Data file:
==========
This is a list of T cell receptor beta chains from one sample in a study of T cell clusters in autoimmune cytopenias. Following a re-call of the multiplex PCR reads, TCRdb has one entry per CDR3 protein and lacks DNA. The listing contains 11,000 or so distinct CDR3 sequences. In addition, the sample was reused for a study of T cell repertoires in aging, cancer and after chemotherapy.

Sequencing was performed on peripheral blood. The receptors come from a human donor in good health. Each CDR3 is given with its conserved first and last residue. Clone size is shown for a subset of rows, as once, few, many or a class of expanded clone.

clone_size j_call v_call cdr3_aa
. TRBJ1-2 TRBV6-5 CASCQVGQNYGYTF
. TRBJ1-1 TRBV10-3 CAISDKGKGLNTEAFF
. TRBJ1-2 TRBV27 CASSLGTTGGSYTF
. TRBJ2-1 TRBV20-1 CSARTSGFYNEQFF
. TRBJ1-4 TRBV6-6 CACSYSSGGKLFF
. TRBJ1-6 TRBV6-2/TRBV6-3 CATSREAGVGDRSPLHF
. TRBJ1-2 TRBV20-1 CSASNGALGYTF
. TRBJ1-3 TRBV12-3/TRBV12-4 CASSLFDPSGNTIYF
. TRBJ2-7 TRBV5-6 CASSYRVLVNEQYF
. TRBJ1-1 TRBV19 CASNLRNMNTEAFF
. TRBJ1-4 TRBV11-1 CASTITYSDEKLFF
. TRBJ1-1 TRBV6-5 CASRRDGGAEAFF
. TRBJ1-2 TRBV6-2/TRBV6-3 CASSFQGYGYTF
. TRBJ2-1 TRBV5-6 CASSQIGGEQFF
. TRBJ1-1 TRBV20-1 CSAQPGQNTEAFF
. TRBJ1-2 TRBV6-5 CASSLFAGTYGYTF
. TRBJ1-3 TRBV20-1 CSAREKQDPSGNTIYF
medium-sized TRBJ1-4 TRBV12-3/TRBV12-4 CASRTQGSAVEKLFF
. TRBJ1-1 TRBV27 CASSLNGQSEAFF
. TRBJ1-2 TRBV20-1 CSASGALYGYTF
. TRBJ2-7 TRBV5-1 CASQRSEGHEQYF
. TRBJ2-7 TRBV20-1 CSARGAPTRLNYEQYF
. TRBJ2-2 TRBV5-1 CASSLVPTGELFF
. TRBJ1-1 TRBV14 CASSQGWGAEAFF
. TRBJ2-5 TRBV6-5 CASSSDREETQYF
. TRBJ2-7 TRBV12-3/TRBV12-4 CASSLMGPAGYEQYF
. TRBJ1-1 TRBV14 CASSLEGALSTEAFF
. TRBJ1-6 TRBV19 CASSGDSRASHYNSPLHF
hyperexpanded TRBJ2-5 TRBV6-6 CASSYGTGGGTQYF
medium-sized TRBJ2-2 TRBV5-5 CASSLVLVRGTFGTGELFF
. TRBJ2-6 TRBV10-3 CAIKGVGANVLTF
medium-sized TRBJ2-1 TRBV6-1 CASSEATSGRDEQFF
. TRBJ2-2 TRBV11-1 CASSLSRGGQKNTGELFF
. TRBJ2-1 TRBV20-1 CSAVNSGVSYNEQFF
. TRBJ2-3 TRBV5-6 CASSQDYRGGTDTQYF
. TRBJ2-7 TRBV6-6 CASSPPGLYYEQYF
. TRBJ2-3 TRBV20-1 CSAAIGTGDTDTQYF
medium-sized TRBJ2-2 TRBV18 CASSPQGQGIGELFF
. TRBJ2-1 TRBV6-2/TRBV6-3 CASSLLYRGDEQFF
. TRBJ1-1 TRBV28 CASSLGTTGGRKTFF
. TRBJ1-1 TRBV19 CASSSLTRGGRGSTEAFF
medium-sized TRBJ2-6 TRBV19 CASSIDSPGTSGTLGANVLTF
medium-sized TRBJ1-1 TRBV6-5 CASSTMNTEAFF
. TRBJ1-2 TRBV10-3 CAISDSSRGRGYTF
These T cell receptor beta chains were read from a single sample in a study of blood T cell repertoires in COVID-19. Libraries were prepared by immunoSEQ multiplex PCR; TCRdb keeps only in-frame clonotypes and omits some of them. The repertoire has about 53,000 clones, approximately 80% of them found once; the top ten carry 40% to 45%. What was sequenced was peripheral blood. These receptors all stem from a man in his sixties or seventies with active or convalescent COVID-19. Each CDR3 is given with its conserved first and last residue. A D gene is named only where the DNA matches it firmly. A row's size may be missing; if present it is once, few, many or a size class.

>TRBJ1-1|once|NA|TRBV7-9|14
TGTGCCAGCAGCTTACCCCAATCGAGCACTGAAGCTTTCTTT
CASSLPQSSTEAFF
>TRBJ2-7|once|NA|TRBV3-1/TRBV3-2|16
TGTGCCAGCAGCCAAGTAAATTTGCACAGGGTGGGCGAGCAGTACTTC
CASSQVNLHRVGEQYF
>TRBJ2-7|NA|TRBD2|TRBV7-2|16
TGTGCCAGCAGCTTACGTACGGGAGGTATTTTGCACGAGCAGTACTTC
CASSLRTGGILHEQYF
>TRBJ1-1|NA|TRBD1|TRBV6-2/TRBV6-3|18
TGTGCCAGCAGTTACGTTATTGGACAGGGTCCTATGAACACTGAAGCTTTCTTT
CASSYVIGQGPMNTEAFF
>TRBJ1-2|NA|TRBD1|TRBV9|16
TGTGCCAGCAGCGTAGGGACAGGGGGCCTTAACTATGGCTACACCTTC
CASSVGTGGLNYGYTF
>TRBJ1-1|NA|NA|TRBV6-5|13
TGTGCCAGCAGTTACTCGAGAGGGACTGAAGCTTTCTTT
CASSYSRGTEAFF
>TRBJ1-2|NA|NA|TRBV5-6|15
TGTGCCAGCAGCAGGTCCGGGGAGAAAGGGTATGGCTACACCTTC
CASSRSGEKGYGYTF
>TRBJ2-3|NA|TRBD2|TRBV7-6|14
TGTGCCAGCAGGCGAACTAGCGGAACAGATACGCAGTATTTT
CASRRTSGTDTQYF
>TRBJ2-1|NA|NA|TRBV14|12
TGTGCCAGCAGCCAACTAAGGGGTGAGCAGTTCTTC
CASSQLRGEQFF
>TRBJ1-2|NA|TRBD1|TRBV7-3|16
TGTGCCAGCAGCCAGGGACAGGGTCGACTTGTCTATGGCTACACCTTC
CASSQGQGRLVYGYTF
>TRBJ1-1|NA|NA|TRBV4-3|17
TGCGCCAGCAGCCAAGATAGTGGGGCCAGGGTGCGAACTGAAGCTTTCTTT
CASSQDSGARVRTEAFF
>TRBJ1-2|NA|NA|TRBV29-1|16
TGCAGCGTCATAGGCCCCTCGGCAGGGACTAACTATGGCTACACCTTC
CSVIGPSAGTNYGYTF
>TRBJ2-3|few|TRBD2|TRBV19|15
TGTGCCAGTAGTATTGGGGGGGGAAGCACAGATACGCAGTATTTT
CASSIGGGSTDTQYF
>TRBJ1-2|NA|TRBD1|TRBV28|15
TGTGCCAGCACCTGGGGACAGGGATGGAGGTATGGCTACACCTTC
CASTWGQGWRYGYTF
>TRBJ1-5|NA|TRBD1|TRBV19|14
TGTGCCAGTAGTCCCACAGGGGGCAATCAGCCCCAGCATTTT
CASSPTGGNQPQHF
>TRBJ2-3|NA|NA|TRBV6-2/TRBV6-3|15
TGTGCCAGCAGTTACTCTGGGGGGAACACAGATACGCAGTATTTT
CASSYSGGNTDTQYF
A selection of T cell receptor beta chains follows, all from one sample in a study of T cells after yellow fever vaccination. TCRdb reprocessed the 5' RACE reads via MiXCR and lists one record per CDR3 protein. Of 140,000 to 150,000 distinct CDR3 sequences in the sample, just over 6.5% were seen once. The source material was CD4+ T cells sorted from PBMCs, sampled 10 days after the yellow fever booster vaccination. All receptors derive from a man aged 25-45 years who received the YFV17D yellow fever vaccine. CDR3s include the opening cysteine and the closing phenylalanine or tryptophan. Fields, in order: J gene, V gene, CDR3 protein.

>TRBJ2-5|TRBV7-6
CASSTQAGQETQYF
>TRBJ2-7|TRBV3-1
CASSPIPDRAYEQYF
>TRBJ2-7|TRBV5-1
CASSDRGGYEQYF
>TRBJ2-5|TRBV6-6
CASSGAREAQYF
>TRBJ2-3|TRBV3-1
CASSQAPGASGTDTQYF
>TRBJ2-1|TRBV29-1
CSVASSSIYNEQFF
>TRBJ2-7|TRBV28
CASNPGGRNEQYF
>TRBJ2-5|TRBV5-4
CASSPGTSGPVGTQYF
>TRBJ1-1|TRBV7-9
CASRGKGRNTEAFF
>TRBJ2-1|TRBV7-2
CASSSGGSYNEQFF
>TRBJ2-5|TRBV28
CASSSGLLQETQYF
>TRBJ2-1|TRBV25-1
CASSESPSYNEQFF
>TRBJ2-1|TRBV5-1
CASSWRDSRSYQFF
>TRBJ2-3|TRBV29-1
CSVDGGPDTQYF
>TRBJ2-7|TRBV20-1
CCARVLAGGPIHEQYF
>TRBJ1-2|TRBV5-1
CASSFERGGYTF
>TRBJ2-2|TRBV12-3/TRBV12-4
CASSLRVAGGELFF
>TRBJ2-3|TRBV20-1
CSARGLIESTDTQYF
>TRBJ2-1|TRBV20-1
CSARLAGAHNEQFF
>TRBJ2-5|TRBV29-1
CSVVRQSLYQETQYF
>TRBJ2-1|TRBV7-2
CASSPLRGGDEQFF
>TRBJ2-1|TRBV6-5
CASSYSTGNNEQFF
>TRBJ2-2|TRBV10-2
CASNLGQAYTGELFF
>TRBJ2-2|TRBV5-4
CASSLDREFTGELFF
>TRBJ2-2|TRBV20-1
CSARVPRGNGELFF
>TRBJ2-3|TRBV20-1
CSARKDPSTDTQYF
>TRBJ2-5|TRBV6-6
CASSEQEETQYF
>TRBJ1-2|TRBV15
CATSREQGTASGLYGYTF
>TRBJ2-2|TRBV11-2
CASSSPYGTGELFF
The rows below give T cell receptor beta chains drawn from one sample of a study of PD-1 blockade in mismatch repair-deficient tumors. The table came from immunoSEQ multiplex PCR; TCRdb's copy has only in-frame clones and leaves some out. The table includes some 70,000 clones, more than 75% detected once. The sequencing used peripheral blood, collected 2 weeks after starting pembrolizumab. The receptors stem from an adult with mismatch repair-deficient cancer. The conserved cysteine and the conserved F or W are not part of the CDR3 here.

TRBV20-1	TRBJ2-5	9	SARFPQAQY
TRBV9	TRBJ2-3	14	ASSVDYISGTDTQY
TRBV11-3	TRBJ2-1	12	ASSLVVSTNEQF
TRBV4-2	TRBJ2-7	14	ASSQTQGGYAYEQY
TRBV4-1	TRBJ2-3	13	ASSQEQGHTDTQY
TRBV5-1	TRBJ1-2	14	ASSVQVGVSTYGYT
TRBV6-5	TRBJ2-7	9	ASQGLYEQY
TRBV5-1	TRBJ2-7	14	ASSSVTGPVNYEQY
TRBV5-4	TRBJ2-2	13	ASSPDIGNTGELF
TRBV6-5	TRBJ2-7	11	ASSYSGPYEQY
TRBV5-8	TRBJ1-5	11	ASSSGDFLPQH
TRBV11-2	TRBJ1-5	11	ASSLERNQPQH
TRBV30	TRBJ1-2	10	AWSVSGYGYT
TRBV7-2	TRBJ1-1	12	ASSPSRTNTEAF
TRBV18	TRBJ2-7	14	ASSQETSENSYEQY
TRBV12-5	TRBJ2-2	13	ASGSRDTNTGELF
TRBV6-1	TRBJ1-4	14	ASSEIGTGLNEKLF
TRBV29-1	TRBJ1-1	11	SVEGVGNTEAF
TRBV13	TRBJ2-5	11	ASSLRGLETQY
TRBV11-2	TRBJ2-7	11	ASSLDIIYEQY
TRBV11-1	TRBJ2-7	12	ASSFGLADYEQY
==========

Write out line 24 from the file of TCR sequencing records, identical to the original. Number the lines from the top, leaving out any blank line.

. TRBJ2-7 TRBV5-1 CASQRSEGHEQYF